Flying down the the autostrada from Bergamo to Milan, church steeples and various verdure dipped in and out of a panoramic view, whose only constant was the sun that cast silhouettes onto the Bergamo buildings below.
It was warm and I lay on my back starring up at the whirring, rattling fan, which had the air of coming loose any second. I put my headphones in and drifted in and out of dozing dreams that transported me between the vivid, sticky and fictitious hotel rooms of Danny Boyle and Francis Ford Coppola. The fan spun me from Saigon to Bangkok and back to Milan. Bzzzz. Becky’s here.
Bumbling about bolognese streets, we came across the Church of Saint Maria that was host to the exhibition Camminamente: an installation about walkers from far and wide. The Camino can be an extremely pious experience, as it has been for 92 year old Emma Morinsi (l’abuela del camino), who has walked thousands of kilometres with minimal kit. Other stories concerned those who associate camminare with fleeing from war. Kanita Ita Focak still has the shoes in which she fled from the Bosnian war. “To have a pair of shoes during war was a luxury” as well as a ticket to survival. She still has the shoes which allowed her to walk for kilometres in search of water and food.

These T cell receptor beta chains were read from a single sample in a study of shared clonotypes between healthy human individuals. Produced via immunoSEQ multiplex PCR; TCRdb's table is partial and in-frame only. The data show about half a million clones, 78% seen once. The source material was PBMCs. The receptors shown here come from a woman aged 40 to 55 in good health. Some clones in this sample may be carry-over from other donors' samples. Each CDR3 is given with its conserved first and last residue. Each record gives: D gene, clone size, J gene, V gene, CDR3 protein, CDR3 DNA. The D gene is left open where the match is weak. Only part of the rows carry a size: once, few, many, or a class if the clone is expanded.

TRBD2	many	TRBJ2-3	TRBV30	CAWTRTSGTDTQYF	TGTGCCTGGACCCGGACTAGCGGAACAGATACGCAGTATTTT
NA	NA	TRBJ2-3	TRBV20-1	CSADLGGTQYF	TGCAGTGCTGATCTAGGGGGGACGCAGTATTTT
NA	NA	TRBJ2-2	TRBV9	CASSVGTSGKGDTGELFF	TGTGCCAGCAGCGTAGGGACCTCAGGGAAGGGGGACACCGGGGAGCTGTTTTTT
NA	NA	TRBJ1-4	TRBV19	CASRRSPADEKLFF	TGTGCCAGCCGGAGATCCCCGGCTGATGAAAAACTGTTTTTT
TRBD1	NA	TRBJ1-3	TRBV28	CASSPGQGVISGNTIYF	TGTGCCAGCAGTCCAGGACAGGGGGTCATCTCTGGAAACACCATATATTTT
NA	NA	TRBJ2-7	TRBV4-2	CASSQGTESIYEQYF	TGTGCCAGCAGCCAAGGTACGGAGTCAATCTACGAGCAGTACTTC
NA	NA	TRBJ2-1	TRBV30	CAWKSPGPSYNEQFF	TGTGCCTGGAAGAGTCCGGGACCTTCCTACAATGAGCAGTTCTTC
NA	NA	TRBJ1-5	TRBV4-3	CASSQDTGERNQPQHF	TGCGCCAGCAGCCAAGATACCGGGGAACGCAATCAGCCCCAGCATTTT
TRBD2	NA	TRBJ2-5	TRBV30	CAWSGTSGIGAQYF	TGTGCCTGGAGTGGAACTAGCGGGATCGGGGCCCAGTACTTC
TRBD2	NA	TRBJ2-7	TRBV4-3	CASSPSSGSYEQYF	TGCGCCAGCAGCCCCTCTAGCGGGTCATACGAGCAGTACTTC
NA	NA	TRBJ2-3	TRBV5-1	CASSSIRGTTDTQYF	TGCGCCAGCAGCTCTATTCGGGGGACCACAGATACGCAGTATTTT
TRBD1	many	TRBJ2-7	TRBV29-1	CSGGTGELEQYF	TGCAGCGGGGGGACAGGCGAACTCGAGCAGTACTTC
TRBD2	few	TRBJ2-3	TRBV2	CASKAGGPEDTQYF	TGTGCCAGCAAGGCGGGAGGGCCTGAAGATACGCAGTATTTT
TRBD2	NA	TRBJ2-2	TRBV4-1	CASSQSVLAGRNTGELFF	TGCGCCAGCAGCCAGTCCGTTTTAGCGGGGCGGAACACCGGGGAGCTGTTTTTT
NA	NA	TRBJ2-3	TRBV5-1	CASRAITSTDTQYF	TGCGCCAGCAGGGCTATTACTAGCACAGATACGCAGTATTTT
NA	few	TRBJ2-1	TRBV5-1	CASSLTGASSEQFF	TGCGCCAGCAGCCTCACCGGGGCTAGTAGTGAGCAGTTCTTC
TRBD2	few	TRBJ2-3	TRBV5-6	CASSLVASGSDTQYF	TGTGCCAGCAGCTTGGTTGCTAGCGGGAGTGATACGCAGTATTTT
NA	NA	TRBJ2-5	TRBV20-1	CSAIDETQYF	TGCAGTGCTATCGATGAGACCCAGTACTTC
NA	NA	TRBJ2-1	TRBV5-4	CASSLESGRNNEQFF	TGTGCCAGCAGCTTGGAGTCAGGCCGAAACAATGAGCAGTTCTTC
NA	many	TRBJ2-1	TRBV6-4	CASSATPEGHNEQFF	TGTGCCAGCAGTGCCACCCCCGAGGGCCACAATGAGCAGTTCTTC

Alongside these narratives was another installation by Laura Govani called “Le piante dei piedi – un passo per salvare il pianeta” (the soles of our feet – a step to saving the planet). Unfortunately the literal translation doesn’t sound nearly as good as it does in Italian as it loses the borderline homonymous nature of the words “piante dei piedi” (soles) and “pianeta” (planet). Govani collected donated shoes, filled them with all things good and green and used them to pave a way within the church. I love anything that encourages eco-sensibility, so this reminder to have an immense respect for nature whilst en route was a wonderful addition to the whole event.